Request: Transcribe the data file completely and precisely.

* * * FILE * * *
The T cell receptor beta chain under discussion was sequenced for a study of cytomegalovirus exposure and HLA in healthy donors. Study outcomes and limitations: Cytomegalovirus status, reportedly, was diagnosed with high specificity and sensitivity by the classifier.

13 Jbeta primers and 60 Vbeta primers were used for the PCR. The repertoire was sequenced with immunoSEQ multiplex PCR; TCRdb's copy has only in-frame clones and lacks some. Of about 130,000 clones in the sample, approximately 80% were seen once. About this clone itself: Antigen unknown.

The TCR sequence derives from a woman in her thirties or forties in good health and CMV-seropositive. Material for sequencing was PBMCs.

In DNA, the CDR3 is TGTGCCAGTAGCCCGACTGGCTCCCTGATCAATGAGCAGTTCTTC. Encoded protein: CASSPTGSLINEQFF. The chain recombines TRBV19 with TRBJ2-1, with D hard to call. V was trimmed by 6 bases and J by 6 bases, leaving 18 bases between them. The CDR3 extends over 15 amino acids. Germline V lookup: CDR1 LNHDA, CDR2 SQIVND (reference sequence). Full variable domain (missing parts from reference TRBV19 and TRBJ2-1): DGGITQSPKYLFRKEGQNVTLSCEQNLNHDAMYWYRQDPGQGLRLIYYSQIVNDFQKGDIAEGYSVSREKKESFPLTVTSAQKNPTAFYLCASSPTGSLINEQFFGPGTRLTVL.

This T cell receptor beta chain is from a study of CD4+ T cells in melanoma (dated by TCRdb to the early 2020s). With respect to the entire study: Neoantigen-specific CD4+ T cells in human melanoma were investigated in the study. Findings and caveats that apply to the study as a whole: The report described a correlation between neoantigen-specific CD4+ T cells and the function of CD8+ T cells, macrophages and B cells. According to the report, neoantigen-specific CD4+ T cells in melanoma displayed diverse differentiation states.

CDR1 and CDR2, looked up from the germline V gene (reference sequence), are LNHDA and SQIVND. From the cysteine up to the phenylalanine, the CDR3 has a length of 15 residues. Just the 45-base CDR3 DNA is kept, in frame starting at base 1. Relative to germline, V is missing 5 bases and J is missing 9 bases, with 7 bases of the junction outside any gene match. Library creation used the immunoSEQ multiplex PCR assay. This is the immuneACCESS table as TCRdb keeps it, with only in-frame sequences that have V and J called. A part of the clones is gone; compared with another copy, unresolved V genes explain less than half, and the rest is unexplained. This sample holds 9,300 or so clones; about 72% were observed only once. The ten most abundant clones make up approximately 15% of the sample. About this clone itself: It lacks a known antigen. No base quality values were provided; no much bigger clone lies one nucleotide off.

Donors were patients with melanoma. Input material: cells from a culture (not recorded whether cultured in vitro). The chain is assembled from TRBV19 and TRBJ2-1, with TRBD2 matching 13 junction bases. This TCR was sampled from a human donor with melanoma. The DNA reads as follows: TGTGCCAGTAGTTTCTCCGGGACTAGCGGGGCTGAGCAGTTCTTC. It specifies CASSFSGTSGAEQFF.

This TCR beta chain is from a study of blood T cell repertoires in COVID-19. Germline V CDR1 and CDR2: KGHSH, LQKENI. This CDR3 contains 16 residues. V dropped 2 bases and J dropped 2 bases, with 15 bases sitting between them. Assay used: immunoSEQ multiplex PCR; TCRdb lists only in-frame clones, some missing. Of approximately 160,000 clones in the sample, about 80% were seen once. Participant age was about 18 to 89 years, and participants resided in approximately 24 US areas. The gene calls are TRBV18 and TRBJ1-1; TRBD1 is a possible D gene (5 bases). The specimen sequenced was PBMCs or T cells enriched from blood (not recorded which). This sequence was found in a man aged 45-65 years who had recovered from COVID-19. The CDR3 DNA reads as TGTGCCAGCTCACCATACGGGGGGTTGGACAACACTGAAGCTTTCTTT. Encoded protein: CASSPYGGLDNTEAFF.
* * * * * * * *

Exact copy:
The T cell receptor beta chain under discussion was sequenced for a study of cytomegalovirus exposure and HLA in healthy donors. Study outcomes and limitations: Cytomegalovirus status, reportedly, was diagnosed with high specificity and sensitivity by the classifier.

13 Jbeta primers and 60 Vbeta primers were used for the PCR. The repertoire was sequenced with immunoSEQ multiplex PCR; TCRdb's copy has only in-frame clones and lacks some. Of about 130,000 clones in the sample, approximately 80% were seen once. About this clone itself: Antigen unknown.

The TCR sequence derives from a woman in her thirties or forties in good health and CMV-seropositive. Material for sequencing was PBMCs.

In DNA, the CDR3 is TGTGCCAGTAGCCCGACTGGCTCCCTGATCAATGAGCAGTTCTTC. Encoded protein: CASSPTGSLINEQFF. The chain recombines TRBV19 with TRBJ2-1, with D hard to call. V was trimmed by 6 bases and J by 6 bases, leaving 18 bases between them. The CDR3 extends over 15 amino acids. Germline V lookup: CDR1 LNHDA, CDR2 SQIVND (reference sequence). Full variable domain (missing parts from reference TRBV19 and TRBJ2-1): DGGITQSPKYLFRKEGQNVTLSCEQNLNHDAMYWYRQDPGQGLRLIYYSQIVNDFQKGDIAEGYSVSREKKESFPLTVTSAQKNPTAFYLCASSPTGSLINEQFFGPGTRLTVL.

This T cell receptor beta chain is from a study of CD4+ T cells in melanoma (dated by TCRdb to the early 2020s). With respect to the entire study: Neoantigen-specific CD4+ T cells in human melanoma were investigated in the study. Findings and caveats that apply to the study as a whole: The report described a correlation between neoantigen-specific CD4+ T cells and the function of CD8+ T cells, macrophages and B cells. According to the report, neoantigen-specific CD4+ T cells in melanoma displayed diverse differentiation states.

CDR1 and CDR2, looked up from the germline V gene (reference sequence), are LNHDA and SQIVND. From the cysteine up to the phenylalanine, the CDR3 has a length of 15 residues. Just the 45-base CDR3 DNA is kept, in frame starting at base 1. Relative to germline, V is missing 5 bases and J is missing 9 bases, with 7 bases of the junction outside any gene match. Library creation used the immunoSEQ multiplex PCR assay. This is the immuneACCESS table as TCRdb keeps it, with only in-frame sequences that have V and J called. A part of the clones is gone; compared with another copy, unresolved V genes explain less than half, and the rest is unexplained. This sample holds 9,300 or so clones; about 72% were observed only once. The ten most abundant clones make up approximately 15% of the sample. About this clone itself: It lacks a known antigen. No base quality values were provided; no much bigger clone lies one nucleotide off.

Donors were patients with melanoma. Input material: cells from a culture (not recorded whether cultured in vitro). The chain is assembled from TRBV19 and TRBJ2-1, with TRBD2 matching 13 junction bases. This TCR was sampled from a human donor with melanoma. The DNA reads as follows: TGTGCCAGTAGTTTCTCCGGGACTAGCGGGGCTGAGCAGTTCTTC. It specifies CASSFSGTSGAEQFF.

This TCR beta chain is from a study of blood T cell repertoires in COVID-19. Germline V CDR1 and CDR2: KGHSH, LQKENI. This CDR3 contains 16 residues. V dropped 2 bases and J dropped 2 bases, with 15 bases sitting between them. Assay used: immunoSEQ multiplex PCR; TCRdb lists only in-frame clones, some missing. Of approximately 160,000 clones in the sample, about 80% were seen once. Participant age was about 18 to 89 years, and participants resided in approximately 24 US areas. The gene calls are TRBV18 and TRBJ1-1; TRBD1 is a possible D gene (5 bases). The specimen sequenced was PBMCs or T cells enriched from blood (not recorded which). This sequence was found in a man aged 45-65 years who had recovered from COVID-19. The CDR3 DNA reads as TGTGCCAGCTCACCATACGGGGGGTTGGACAACACTGAAGCTTTCTTT. Encoded protein: CASSPYGGLDNTEAFF.